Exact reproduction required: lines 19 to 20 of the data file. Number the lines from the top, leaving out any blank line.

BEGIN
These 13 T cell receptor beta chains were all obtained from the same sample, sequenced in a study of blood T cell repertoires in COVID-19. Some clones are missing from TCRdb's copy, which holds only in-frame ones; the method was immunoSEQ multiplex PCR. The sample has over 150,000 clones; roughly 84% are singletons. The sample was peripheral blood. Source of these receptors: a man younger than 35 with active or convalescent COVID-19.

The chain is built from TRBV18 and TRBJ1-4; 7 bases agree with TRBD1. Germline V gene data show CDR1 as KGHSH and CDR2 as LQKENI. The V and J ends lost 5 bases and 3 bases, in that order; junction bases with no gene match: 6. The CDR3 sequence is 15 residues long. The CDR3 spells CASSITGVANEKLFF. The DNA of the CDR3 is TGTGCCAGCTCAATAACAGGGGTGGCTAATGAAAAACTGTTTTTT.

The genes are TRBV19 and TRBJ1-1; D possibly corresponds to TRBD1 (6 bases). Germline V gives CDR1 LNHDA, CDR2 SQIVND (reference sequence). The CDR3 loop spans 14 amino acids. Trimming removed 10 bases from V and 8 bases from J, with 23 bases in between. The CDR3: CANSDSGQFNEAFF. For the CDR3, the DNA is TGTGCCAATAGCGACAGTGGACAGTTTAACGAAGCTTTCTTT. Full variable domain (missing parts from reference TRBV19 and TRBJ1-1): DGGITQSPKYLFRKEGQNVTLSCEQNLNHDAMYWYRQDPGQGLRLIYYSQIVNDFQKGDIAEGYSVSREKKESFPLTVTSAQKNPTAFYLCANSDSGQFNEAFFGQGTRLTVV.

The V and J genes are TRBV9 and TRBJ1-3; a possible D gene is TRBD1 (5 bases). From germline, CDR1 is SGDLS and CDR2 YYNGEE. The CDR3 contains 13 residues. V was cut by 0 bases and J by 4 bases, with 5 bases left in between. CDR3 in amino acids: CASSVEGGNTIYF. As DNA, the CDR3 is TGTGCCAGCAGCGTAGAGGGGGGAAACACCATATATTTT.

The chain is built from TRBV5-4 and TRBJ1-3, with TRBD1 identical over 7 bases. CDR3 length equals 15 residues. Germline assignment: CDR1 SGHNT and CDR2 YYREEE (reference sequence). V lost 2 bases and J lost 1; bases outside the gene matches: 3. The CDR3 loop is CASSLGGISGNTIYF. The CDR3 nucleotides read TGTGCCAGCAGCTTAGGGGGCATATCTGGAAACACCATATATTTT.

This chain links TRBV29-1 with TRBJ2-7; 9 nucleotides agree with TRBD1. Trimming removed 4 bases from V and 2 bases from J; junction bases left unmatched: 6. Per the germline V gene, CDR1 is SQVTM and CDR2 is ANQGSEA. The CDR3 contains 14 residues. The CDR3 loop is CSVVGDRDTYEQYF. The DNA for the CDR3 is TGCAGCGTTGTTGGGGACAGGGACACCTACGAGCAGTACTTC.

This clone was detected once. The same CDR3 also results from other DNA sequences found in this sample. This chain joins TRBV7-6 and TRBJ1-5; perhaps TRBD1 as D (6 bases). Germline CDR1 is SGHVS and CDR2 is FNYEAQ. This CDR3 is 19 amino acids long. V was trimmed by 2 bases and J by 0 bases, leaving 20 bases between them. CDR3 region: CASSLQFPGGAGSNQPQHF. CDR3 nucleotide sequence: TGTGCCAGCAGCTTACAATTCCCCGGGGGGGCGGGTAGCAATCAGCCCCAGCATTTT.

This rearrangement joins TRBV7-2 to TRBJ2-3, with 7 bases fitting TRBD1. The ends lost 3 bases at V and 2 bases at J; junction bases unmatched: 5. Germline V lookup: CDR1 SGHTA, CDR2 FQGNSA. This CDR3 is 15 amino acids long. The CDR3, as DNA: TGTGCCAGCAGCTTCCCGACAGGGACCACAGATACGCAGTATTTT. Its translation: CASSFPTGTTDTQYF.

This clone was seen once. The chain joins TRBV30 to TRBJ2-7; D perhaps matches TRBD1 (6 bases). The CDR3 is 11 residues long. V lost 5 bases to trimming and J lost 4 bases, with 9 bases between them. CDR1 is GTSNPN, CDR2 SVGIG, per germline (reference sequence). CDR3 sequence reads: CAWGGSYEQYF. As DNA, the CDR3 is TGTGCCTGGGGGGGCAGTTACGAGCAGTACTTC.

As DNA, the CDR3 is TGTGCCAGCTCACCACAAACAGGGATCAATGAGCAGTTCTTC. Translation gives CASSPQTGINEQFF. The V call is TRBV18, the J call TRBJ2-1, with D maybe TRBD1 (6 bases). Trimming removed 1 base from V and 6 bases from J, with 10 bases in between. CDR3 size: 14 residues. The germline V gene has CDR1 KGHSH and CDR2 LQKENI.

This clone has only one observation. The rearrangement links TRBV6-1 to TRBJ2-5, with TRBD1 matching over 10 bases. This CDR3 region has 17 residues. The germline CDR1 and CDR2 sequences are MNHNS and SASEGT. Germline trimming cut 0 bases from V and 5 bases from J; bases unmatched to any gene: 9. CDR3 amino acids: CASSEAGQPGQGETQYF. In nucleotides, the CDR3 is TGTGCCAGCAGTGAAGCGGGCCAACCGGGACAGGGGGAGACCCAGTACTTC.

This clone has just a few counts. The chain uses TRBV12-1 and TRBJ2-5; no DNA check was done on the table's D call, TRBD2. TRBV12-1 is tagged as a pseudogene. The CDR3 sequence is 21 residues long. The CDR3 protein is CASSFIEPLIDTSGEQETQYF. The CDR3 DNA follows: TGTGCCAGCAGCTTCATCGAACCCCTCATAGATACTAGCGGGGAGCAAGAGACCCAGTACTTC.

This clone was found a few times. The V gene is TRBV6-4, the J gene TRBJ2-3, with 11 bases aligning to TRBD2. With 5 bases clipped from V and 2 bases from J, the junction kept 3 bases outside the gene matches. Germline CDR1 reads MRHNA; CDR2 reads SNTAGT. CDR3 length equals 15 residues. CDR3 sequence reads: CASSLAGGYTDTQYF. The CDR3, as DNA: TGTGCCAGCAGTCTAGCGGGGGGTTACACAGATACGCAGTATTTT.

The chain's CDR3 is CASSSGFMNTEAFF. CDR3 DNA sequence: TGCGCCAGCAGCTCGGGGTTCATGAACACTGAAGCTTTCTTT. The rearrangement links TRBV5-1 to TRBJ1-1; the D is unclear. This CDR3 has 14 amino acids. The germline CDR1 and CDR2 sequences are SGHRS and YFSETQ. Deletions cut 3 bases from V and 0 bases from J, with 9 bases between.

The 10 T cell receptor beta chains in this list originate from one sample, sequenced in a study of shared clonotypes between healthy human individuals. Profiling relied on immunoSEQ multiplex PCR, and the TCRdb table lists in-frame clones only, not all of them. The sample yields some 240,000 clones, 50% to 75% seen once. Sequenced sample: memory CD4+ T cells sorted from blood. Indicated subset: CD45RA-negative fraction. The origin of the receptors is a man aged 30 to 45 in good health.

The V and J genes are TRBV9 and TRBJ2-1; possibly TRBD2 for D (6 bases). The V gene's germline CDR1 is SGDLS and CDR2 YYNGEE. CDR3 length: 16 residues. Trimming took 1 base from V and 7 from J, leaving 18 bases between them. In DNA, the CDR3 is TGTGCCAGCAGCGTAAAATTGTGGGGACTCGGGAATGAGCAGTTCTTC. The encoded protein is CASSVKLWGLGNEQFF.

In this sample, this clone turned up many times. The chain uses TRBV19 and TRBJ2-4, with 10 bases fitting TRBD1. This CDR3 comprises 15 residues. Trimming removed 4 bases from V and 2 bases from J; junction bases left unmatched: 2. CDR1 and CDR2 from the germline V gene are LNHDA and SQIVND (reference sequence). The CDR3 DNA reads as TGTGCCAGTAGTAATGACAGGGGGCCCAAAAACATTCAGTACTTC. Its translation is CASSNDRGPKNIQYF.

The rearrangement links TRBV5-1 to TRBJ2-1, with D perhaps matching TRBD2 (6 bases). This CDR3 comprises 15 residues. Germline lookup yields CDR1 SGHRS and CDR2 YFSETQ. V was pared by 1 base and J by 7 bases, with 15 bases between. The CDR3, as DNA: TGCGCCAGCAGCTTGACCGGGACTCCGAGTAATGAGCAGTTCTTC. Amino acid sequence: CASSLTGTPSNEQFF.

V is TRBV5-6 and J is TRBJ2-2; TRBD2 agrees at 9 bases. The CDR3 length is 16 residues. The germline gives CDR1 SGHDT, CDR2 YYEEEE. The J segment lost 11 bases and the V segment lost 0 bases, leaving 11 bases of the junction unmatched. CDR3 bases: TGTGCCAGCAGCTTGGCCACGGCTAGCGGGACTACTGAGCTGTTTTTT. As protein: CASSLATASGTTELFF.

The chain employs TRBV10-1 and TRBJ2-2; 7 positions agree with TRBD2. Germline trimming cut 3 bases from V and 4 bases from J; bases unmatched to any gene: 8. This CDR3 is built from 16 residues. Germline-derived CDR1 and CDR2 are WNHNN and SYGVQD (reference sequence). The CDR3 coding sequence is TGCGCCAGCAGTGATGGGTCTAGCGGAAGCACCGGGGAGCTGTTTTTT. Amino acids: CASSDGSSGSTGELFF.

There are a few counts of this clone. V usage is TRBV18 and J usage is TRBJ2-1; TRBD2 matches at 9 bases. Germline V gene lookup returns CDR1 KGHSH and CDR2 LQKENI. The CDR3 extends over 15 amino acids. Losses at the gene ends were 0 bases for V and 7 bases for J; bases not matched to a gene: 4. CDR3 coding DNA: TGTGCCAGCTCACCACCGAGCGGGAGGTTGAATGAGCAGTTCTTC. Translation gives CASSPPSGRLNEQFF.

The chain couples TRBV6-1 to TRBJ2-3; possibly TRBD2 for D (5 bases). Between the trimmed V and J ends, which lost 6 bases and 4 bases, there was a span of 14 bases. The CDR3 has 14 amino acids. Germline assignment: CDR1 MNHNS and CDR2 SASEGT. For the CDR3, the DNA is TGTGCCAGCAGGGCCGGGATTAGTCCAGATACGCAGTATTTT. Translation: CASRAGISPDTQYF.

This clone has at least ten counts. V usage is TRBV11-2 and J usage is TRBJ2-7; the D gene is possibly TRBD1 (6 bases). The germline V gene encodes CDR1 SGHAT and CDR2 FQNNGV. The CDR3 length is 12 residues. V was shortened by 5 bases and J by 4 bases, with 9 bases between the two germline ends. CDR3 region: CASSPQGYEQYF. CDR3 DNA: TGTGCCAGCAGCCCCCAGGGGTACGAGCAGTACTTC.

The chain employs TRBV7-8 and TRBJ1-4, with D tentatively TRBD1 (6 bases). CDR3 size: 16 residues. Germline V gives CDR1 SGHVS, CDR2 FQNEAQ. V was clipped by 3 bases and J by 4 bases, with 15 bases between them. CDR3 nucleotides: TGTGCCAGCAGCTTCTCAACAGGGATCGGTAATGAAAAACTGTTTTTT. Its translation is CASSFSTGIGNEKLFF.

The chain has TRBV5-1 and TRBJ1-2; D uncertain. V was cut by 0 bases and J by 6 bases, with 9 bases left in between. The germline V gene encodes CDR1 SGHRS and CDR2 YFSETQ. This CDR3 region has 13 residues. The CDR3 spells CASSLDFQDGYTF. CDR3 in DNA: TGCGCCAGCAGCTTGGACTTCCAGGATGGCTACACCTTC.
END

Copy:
V is TRBV5-6 and J is TRBJ2-2; TRBD2 agrees at 9 bases. The CDR3 length is 16 residues. The germline gives CDR1 SGHDT, CDR2 YYEEEE. The J segment lost 11 bases and the V segment lost 0 bases, leaving 11 bases of the junction unmatched. CDR3 bases: TGTGCCAGCAGCTTGGCCACGGCTAGCGGGACTACTGAGCTGTTTTTT. As protein: CASSLATASGTTELFF.

The chain employs TRBV10-1 and TRBJ2-2; 7 positions agree with TRBD2. Germline trimming cut 3 bases from V and 4 bases from J; bases unmatched to any gene: 8. This CDR3 is built from 16 residues. Germline-derived CDR1 and CDR2 are WNHNN and SYGVQD (reference sequence). The CDR3 coding sequence is TGCGCCAGCAGTGATGGGTCTAGCGGAAGCACCGGGGAGCTGTTTTTT. Amino acids: CASSDGSSGSTGELFF.